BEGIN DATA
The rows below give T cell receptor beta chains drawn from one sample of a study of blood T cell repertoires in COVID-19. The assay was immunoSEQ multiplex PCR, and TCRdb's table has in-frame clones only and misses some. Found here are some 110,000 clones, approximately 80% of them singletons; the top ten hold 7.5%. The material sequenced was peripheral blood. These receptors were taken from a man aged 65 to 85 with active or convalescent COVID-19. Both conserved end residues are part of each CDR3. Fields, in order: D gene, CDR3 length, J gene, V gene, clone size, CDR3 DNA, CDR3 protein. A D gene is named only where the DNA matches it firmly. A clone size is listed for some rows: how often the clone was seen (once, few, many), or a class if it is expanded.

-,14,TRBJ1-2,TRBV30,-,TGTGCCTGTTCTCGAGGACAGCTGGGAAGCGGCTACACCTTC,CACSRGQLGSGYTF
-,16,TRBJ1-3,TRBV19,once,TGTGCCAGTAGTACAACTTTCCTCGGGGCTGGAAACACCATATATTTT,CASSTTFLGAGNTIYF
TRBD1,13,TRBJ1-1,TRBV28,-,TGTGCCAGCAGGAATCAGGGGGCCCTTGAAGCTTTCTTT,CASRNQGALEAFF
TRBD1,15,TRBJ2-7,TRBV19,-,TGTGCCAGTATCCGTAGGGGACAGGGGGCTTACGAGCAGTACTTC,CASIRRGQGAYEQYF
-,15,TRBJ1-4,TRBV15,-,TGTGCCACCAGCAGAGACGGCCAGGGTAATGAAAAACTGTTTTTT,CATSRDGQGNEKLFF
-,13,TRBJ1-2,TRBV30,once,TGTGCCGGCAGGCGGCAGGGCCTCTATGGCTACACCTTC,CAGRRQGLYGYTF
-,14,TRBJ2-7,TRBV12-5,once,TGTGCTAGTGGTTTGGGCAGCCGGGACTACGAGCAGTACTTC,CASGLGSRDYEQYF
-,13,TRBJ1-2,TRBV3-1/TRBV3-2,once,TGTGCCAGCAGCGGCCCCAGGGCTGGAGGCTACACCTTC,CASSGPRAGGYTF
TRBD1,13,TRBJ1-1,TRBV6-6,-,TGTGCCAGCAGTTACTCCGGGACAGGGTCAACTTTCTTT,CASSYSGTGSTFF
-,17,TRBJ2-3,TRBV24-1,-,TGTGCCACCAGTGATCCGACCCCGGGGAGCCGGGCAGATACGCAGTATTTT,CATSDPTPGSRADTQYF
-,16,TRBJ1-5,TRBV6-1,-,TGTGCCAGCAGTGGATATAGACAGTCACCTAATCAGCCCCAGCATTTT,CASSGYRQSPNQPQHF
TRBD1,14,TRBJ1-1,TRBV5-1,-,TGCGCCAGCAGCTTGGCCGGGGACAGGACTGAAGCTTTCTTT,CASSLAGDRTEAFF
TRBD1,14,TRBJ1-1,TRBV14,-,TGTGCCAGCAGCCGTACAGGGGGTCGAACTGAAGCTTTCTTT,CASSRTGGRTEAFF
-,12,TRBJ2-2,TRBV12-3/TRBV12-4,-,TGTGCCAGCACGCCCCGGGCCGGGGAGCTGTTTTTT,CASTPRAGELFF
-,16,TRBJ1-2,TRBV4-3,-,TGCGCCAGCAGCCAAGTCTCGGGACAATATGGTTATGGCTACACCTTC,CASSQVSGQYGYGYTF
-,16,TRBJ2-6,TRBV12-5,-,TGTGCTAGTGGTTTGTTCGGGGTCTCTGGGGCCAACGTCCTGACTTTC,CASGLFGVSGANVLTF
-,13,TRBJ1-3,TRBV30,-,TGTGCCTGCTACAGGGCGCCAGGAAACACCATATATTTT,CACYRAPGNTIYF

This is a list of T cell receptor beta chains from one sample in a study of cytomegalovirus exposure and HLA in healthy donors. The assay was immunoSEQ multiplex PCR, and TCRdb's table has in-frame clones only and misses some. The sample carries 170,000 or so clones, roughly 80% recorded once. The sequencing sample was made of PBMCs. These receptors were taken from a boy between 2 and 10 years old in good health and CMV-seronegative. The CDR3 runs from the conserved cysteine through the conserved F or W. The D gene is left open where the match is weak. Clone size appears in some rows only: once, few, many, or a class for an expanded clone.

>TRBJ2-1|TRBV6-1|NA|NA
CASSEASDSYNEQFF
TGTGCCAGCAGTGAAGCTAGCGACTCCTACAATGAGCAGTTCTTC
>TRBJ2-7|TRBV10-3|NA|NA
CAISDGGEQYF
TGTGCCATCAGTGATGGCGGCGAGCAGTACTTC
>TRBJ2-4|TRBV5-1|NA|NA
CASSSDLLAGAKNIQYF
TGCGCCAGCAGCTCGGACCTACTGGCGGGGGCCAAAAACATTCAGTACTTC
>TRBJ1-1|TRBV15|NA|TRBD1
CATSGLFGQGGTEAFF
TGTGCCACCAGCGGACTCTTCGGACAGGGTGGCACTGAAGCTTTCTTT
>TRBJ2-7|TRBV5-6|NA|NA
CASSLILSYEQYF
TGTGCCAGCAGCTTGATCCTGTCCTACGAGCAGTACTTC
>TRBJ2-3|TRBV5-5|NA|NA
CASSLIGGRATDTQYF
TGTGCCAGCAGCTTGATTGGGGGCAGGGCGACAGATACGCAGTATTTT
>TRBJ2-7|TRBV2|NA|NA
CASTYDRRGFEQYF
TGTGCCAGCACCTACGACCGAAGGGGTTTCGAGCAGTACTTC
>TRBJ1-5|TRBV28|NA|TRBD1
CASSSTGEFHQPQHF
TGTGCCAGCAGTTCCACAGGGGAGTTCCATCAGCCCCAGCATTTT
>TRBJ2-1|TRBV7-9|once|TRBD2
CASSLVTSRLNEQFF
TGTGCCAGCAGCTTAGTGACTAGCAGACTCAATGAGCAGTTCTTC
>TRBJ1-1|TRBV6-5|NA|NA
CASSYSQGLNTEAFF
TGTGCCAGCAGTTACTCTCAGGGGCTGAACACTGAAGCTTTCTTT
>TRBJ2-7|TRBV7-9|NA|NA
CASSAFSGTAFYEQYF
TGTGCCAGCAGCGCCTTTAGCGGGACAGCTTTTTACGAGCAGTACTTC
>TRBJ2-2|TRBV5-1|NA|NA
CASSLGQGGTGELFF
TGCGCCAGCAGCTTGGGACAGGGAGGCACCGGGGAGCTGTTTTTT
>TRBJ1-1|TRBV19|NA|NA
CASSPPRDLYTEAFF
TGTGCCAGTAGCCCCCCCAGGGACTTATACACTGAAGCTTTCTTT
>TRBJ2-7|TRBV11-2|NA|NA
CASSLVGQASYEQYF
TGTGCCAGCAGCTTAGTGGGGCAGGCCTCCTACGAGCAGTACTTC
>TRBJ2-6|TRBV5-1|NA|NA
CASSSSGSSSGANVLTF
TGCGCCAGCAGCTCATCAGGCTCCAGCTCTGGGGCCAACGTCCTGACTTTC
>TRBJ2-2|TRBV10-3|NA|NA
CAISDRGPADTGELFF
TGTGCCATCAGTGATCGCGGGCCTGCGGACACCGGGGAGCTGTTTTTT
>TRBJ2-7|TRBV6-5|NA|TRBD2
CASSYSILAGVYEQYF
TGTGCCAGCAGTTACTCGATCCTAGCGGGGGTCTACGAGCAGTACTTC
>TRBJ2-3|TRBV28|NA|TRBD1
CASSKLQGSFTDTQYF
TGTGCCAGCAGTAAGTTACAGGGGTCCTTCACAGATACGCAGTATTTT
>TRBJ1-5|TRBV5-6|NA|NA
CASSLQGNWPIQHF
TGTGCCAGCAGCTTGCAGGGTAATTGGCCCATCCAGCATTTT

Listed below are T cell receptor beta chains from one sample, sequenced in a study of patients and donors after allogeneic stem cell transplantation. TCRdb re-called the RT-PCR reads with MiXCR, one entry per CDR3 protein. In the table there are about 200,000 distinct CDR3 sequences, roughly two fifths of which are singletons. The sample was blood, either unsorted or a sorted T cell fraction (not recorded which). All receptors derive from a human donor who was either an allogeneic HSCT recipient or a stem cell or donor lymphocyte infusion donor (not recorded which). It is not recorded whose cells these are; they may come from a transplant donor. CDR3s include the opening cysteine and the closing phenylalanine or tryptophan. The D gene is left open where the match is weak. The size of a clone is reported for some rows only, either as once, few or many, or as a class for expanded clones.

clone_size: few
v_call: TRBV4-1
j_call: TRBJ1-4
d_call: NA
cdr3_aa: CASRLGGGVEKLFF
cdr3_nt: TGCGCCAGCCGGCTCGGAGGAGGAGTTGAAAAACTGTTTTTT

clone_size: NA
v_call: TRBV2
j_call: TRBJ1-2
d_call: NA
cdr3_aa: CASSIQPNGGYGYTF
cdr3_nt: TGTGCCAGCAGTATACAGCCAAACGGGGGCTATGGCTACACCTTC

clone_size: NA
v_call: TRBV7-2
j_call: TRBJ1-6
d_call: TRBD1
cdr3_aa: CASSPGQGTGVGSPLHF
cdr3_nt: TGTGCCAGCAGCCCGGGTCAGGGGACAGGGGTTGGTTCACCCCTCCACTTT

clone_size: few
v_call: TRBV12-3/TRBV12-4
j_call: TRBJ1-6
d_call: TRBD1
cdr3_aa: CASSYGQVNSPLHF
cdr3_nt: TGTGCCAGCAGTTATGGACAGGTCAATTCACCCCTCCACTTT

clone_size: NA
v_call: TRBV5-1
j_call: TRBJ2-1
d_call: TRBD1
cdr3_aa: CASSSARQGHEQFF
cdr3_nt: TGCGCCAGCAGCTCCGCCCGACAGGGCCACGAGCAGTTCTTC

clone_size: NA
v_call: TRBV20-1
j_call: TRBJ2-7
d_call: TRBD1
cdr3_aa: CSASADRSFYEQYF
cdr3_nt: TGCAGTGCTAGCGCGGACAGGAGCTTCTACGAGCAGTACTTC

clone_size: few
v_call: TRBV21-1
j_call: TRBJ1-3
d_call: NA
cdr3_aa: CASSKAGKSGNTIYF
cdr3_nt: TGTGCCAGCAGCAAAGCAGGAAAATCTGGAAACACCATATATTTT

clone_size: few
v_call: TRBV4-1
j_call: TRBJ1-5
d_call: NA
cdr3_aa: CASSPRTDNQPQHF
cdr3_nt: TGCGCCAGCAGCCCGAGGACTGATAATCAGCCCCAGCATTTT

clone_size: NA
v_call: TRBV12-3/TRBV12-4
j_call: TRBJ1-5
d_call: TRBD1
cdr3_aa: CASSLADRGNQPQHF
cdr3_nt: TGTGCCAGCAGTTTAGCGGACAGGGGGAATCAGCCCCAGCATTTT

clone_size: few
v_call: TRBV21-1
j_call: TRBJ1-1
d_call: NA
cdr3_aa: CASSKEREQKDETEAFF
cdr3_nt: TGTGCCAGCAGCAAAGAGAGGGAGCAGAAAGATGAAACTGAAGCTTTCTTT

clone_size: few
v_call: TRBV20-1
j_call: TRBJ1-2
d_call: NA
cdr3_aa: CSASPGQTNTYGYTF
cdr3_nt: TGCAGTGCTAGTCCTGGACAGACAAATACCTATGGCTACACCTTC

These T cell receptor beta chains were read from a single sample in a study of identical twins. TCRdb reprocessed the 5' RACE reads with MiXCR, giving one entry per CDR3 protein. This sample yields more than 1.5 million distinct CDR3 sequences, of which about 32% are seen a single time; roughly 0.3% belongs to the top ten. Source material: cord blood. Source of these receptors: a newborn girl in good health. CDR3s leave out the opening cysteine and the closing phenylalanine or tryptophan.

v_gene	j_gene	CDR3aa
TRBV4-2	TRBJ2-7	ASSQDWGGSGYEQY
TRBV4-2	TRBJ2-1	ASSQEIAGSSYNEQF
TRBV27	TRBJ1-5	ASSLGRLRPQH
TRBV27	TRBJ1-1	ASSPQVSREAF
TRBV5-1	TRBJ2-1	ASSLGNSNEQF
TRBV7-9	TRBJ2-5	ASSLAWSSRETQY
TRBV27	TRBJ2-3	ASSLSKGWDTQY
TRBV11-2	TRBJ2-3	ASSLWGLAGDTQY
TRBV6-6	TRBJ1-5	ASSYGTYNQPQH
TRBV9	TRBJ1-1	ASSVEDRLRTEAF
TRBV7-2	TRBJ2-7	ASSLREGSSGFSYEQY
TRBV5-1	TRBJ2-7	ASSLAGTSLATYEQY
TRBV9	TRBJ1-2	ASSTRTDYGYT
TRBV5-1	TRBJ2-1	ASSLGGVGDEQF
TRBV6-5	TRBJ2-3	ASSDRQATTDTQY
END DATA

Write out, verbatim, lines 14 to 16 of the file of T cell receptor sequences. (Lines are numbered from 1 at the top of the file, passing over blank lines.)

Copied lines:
TRBD1,14,TRBJ1-1,TRBV14,-,TGTGCCAGCAGCCGTACAGGGGGTCGAACTGAAGCTTTCTTT,CASSRTGGRTEAFF
-,12,TRBJ2-2,TRBV12-3/TRBV12-4,-,TGTGCCAGCACGCCCCGGGCCGGGGAGCTGTTTTTT,CASTPRAGELFF
-,16,TRBJ1-2,TRBV4-3,-,TGCGCCAGCAGCCAAGTCTCGGGACAATATGGTTATGGCTACACCTTC,CASSQVSGQYGYGYTF